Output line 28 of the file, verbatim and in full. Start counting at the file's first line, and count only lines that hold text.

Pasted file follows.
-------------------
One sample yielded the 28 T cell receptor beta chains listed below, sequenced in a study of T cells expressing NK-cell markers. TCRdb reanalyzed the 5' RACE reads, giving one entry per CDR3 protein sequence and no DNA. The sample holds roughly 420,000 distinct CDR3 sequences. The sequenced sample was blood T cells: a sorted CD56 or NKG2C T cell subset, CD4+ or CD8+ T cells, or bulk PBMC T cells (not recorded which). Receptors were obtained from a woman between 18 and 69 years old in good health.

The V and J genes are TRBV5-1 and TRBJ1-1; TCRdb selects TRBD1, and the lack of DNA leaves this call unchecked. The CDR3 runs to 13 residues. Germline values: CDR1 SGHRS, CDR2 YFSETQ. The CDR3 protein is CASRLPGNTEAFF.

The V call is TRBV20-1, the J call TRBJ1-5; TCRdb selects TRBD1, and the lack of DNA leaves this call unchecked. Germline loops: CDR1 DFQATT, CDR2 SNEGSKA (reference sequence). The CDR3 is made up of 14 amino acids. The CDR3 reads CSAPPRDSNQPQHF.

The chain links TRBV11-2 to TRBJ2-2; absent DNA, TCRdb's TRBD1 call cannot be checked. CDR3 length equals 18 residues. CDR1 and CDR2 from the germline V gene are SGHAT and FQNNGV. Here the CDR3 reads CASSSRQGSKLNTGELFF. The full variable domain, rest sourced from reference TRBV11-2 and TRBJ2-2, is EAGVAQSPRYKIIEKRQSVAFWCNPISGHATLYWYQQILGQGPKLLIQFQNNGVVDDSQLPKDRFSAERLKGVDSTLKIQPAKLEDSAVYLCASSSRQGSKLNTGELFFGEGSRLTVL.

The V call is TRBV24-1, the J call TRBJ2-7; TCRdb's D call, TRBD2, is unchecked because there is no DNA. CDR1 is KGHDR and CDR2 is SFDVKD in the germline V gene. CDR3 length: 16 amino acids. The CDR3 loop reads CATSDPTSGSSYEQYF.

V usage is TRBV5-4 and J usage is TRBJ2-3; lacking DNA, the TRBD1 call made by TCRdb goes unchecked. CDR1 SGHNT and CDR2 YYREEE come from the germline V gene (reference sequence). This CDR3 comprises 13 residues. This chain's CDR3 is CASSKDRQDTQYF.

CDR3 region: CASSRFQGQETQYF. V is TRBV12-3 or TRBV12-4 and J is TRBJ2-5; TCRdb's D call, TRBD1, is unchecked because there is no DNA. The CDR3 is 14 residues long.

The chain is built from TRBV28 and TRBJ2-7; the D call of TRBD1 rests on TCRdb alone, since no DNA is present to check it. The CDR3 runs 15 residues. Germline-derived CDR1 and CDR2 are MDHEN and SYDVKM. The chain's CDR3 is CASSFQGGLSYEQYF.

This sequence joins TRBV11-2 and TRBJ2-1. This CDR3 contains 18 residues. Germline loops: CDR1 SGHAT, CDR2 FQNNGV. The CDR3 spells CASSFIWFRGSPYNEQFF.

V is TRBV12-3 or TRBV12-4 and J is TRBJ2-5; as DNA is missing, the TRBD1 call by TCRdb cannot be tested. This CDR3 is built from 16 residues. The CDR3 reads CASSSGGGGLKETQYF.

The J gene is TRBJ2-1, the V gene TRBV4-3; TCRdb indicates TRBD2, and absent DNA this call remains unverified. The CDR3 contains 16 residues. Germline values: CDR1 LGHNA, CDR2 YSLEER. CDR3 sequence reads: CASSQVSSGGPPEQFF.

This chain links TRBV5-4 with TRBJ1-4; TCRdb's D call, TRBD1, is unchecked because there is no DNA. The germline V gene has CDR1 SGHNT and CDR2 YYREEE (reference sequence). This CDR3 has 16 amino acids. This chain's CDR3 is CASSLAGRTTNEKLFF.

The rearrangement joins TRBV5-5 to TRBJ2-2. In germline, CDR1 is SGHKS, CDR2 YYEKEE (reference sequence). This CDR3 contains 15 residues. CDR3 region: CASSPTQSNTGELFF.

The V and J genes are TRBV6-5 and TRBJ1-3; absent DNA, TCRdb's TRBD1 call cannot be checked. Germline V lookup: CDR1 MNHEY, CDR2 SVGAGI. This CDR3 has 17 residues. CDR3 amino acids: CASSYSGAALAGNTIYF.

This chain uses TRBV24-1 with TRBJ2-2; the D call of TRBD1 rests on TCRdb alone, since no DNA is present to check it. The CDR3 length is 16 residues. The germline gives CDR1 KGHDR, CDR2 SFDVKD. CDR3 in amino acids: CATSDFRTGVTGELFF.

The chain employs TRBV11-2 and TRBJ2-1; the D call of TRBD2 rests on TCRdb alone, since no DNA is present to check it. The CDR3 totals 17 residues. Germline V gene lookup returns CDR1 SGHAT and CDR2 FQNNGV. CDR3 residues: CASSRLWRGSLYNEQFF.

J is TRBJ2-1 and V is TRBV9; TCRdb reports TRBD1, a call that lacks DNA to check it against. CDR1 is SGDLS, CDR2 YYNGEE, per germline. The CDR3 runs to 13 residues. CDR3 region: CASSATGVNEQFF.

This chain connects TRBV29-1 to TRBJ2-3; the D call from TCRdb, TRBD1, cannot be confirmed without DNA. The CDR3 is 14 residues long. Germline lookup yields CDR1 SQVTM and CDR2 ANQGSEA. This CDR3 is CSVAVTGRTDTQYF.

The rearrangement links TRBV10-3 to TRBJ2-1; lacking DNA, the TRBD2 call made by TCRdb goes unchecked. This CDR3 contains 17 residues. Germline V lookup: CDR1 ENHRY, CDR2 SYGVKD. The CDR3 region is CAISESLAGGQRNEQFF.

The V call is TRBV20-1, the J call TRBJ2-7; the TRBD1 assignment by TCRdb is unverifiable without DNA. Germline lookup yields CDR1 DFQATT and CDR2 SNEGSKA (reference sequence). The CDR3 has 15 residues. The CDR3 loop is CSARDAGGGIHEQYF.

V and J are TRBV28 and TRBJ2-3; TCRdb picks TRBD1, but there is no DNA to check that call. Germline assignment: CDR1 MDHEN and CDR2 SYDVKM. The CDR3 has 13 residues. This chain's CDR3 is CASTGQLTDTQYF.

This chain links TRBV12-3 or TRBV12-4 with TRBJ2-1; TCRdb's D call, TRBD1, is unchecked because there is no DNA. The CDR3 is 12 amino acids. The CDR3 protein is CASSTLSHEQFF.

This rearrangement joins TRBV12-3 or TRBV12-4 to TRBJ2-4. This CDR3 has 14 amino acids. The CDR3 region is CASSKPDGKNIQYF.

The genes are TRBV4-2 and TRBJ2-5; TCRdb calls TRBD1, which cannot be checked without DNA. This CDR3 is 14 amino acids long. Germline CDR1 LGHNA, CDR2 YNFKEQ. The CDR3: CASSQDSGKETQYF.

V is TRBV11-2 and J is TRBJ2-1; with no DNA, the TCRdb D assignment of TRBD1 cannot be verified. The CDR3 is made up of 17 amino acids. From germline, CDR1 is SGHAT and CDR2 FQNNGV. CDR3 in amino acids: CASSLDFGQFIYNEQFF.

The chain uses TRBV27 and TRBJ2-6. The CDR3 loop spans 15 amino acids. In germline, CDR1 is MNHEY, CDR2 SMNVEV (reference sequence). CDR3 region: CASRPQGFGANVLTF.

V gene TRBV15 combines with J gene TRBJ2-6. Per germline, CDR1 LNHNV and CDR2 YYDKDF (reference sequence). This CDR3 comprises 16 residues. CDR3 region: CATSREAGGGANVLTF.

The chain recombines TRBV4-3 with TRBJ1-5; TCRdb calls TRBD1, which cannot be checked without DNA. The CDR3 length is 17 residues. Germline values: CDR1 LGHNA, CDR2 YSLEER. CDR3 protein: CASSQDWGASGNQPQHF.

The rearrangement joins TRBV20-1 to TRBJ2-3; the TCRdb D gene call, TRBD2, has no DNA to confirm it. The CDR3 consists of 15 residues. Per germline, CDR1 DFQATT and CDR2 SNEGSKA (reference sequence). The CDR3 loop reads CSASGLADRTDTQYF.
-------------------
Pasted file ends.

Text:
The chain recombines TRBV4-3 with TRBJ1-5; TCRdb calls TRBD1, which cannot be checked without DNA. The CDR3 length is 17 residues. Germline values: CDR1 LGHNA, CDR2 YSLEER. CDR3 protein: CASSQDWGASGNQPQHF.